There's a beautiful Jewish tradition by which a boy attending his first day of school is sat on his teacher's lap and taught the alphabet. The teacher reads the first letter aloud, and the boy repeats it. The teacher then coats the letter with honey for the boy to lick so he'll know that learning is sweet. The first taste sets the tone for all that lies ahead.
Revel's corned lamb salad wasn't the first thing I ate in Seattle, but it was the first dish I ordered on my very first restaurant review visit here. If a platoon of Talmudic scholars were to scour the city, I doubt they'd uncover a dish that better epitomizes Seattle dining today. With the clarity of honey on a textbook page, that salad signaled how I'd eat here.
When I had the salad, it was made with spindly, peppery mizuna, a green I'd never seen in the South. The patches of lamb tasted chewy and young; the slivered radishes were alluringly bitter and the whole mess was enrobed by a cracking nuoc cham that didn't stint on the fish sauce.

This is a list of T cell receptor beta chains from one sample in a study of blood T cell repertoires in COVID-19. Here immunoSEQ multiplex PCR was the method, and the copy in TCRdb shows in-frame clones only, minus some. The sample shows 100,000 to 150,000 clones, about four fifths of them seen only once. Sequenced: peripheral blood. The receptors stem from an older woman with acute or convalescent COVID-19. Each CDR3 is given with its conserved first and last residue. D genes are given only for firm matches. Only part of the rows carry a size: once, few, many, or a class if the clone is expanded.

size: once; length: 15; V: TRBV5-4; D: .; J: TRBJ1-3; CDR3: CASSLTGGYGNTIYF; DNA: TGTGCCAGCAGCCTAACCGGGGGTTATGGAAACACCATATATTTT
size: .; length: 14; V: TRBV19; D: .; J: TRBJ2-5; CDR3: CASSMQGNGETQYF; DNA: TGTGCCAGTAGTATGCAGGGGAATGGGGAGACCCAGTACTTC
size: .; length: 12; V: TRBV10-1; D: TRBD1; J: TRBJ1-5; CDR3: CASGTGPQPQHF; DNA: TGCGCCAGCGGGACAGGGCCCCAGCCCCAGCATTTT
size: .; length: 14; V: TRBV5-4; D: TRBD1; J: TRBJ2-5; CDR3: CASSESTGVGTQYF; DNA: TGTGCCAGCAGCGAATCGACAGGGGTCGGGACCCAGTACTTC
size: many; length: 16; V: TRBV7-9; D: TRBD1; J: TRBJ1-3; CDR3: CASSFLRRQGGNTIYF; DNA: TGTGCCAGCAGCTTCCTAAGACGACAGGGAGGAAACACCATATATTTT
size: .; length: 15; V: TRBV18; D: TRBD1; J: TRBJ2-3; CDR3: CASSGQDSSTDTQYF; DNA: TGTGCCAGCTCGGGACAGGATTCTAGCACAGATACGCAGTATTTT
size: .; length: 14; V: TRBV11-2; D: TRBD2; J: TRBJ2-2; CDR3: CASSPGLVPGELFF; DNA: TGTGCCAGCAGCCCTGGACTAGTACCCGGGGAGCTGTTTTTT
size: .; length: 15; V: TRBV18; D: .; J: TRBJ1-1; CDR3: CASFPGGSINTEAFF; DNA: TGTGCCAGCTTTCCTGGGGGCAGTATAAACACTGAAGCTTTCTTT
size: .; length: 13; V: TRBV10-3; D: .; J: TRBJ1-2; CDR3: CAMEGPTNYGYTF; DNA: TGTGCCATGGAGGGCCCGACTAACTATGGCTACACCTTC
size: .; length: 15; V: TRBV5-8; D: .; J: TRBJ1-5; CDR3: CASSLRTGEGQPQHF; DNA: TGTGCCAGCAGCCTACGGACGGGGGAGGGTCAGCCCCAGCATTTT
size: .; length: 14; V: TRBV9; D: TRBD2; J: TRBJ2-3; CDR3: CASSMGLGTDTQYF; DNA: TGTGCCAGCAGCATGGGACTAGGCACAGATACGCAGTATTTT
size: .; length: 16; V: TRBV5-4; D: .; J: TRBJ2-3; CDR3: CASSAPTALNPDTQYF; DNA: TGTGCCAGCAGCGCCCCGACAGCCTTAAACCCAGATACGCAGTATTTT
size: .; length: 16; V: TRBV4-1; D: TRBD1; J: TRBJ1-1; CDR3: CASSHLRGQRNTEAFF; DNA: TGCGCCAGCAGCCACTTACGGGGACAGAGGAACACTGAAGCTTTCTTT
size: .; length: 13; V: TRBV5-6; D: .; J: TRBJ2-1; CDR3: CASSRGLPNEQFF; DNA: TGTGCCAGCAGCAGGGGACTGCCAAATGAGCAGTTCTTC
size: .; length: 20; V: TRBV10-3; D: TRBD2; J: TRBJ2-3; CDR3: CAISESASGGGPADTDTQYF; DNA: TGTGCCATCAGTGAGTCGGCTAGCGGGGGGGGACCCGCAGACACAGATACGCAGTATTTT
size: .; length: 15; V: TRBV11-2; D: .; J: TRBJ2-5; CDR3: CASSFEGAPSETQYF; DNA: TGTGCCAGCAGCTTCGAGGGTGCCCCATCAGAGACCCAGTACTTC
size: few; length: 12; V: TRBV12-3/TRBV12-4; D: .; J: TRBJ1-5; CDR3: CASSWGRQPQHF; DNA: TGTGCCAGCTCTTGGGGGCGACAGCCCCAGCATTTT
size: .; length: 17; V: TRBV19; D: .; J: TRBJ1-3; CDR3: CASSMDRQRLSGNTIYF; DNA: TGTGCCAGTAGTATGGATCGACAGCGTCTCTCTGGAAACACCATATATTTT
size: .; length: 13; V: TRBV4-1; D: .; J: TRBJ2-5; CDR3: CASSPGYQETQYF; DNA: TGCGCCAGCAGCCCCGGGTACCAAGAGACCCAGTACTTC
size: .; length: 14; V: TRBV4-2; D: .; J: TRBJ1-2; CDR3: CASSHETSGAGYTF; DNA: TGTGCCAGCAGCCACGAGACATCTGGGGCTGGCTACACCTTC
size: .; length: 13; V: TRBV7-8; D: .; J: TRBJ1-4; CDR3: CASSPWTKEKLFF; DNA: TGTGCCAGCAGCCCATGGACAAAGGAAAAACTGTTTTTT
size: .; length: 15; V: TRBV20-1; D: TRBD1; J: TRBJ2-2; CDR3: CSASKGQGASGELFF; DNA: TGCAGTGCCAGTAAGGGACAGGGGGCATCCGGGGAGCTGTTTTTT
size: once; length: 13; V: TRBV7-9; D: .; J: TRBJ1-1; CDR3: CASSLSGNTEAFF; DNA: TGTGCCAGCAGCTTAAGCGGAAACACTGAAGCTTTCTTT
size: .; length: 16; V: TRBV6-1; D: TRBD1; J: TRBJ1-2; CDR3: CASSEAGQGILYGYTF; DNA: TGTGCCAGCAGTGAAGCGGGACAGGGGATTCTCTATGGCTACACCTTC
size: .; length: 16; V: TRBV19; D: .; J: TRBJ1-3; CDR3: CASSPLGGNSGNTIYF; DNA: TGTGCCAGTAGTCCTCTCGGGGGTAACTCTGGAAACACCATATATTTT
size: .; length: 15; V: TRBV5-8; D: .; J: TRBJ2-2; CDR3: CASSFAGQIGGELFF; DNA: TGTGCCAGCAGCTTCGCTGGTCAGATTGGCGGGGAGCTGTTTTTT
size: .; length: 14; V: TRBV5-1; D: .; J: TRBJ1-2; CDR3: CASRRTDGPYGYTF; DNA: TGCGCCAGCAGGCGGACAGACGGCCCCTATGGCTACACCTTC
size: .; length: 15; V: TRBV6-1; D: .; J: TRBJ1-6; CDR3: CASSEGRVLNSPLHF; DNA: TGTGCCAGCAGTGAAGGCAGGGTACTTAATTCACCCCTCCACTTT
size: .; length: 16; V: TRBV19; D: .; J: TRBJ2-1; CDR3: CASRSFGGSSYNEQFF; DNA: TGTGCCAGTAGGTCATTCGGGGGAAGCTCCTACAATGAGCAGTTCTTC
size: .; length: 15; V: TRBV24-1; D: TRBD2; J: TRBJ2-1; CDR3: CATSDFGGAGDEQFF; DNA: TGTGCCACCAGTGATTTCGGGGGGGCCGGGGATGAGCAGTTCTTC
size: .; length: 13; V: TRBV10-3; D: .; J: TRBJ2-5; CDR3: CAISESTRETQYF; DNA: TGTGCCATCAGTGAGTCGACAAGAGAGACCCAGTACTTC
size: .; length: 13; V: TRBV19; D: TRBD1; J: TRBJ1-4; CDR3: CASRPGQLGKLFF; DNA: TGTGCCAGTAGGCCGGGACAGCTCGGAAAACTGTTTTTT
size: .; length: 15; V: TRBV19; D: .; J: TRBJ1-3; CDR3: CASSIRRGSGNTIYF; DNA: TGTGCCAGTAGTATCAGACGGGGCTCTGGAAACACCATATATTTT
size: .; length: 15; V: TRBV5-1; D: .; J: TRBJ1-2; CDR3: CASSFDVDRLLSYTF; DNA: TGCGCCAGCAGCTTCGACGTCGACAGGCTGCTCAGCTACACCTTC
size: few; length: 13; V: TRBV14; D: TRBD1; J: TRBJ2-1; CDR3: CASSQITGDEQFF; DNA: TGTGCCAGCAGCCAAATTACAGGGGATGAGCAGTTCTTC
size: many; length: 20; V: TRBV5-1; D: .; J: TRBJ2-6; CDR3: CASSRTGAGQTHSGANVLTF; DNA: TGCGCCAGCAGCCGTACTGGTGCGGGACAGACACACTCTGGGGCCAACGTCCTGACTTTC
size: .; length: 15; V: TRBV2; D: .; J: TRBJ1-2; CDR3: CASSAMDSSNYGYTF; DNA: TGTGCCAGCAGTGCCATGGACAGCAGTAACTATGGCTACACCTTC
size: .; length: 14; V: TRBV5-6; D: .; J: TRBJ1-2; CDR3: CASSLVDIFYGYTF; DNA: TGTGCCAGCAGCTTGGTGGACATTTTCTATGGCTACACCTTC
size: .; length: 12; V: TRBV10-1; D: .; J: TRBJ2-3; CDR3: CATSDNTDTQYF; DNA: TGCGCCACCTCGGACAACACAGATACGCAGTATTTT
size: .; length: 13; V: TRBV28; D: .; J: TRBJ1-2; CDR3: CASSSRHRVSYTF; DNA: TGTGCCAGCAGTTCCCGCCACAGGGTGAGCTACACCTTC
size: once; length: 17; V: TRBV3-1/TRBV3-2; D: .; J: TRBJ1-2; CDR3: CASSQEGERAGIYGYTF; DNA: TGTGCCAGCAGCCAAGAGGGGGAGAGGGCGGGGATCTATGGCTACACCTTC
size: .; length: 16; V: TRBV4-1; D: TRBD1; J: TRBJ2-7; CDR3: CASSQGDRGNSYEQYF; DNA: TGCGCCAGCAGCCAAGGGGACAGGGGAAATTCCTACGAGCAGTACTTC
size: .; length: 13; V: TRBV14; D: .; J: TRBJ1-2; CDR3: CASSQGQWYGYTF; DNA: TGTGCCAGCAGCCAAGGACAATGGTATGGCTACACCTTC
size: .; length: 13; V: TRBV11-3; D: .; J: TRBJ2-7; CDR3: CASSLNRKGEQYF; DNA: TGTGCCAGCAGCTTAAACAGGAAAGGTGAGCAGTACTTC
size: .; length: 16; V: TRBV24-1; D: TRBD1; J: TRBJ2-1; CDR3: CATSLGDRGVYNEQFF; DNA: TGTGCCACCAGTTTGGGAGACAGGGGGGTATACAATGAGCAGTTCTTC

Moved by the heady evocation of springtime glories, I likened the plate to an English landscape painting. But the salad's character is decidedly domestic: The Asian tilt, the locally-grown ingredients, the protein tweak, the brave citric jolt and the underlying reverence for the season are themes that keep popping up in my ongoing study of contemporary Seattle cuisine. I'd glad school's not out yet.